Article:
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6: Don’t Moralize or Point Fingers at Your Co-Parent
Pointing fingers at your co-parent in an attempt to make yourself look like the better parent by comparison always backfires, both in parenting (it hurts your children way more than it hurts your co-parent), and also in family court. The court will rarely get involved in parenting decisions and parenting styles so long as they aren’t putting the children in any real danger. So, for example, if you complain to the court that your ex feeds the kids junk food, or lets them stay up late on school nights, or even lets them watch R rated movies, the only person who will end up looking bad is you; in fact the court may very well decide that this makes you an angry, controlling ex, and take away some of your parenting time! And of course such behavior only serves to cause more trouble between you and your co-parent, which ultimately hurts your kids. So when you notice your ex doing something that you think isn’t how you would do it, remember that how you do it is what you have control over. Rather than pointing fingers at your ex, lead by example.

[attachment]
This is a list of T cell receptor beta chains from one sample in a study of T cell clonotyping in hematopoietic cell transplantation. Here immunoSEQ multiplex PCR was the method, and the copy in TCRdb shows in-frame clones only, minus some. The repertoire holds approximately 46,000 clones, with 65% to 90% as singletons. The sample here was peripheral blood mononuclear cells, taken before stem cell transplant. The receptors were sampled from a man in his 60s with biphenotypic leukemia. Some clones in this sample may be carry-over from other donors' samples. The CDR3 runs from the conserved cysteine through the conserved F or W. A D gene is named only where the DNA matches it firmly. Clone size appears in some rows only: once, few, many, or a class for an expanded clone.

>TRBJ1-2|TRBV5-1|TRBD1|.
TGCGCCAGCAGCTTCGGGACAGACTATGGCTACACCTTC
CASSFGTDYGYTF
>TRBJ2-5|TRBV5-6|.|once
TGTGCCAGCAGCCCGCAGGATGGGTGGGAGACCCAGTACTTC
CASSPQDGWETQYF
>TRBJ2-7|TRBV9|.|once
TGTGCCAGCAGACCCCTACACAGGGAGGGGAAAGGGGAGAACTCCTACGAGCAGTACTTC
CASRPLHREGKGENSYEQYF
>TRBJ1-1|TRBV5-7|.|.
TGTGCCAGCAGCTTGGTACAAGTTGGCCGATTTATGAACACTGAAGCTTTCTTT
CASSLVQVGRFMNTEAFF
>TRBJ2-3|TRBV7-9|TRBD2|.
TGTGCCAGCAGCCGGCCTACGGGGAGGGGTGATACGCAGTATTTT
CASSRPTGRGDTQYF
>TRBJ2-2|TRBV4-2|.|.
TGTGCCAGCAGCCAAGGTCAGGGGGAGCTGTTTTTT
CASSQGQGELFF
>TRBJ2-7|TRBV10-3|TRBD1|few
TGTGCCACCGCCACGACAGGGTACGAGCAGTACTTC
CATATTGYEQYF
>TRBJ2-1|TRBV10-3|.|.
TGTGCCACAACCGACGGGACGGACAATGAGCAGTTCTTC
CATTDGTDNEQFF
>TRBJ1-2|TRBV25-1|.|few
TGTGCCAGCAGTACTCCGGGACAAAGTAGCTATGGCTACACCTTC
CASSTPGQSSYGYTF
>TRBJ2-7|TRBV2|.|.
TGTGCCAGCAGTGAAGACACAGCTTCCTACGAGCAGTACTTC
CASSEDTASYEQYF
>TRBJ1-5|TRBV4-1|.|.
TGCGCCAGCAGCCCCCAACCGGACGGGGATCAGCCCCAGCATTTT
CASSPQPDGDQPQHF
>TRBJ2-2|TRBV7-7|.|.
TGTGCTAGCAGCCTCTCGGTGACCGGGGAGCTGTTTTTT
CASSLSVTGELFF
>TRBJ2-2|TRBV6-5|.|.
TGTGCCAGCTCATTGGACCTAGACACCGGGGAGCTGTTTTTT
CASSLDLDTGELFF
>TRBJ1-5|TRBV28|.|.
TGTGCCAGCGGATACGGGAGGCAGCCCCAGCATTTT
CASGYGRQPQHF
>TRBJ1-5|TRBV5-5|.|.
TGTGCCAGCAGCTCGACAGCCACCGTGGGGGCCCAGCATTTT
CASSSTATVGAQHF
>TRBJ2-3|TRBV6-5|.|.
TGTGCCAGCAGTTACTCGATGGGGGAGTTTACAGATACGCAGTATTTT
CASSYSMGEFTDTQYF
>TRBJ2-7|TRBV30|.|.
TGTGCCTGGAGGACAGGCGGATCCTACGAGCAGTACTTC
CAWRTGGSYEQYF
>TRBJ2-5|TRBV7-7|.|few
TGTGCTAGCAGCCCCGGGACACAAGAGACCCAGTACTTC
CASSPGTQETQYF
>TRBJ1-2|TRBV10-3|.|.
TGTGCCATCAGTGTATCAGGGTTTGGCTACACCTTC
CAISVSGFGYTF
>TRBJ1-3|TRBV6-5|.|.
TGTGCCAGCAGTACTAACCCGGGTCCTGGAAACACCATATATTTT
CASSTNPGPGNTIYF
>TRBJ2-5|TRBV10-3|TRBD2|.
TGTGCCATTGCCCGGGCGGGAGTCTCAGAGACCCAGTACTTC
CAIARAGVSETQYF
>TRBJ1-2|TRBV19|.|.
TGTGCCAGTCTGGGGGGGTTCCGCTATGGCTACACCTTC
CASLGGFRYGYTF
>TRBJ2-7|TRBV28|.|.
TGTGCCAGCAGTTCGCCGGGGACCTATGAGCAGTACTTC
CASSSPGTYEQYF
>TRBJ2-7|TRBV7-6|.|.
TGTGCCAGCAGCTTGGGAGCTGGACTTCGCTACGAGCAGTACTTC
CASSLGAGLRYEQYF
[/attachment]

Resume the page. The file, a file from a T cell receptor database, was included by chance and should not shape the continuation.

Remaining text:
7: Participate in Co-Parent Counseling
Last but not least in this list of co-parenting boundaries is going to co-parent counseling. Having a support system around you is a great way to maintain a calm, cooperative co-parenting relationship, and the best type of support is co-parent counseling. Co-parent counseling gives co-parents a safe place to discuss co-parenting matters, away from the influences of friends and family, and allows you to talk freely and respectfully in order to create a good working co-parenting arrangement and to work through any sticking points.
When suggesting the idea of co-parent counseling take care to explain to your ex that it is not an attempt to resurrect the relationship, but rather a way for you to both communicate with each other in this new type of relationship, that of co-parents. Unlike couple’s counseling, co-parent counseling is simply a tool to help you get to a point where you can co-parent respectfully and cooperatively; it is designed to help both of you communicate and plan effectively to facilitate the best outcomes for everybody. We suggest that you offer to pay for it, which removes one of the most common objections, and which will still save you far more than it costs in the long run, as you won’t have to engage a lawyer or go to court over every little thing.
We Hope You Find this List of Co-Parenting Boundaries Helpful
Setting co-parenting boundaries for yourself, and then gently and politely but firmly keeping them even when your ex or your kids push back against them, can go a long way towards smoothing out the bumps that can arise in any co-parenting relationship. If you are at a point where you need to come up with some co-parenting boundaries, start by implementing our list of co-parenting boundaries. These boundaries can improve your and your children’s lives, and your peace of mind, by defining and improving your co-parenting relationship.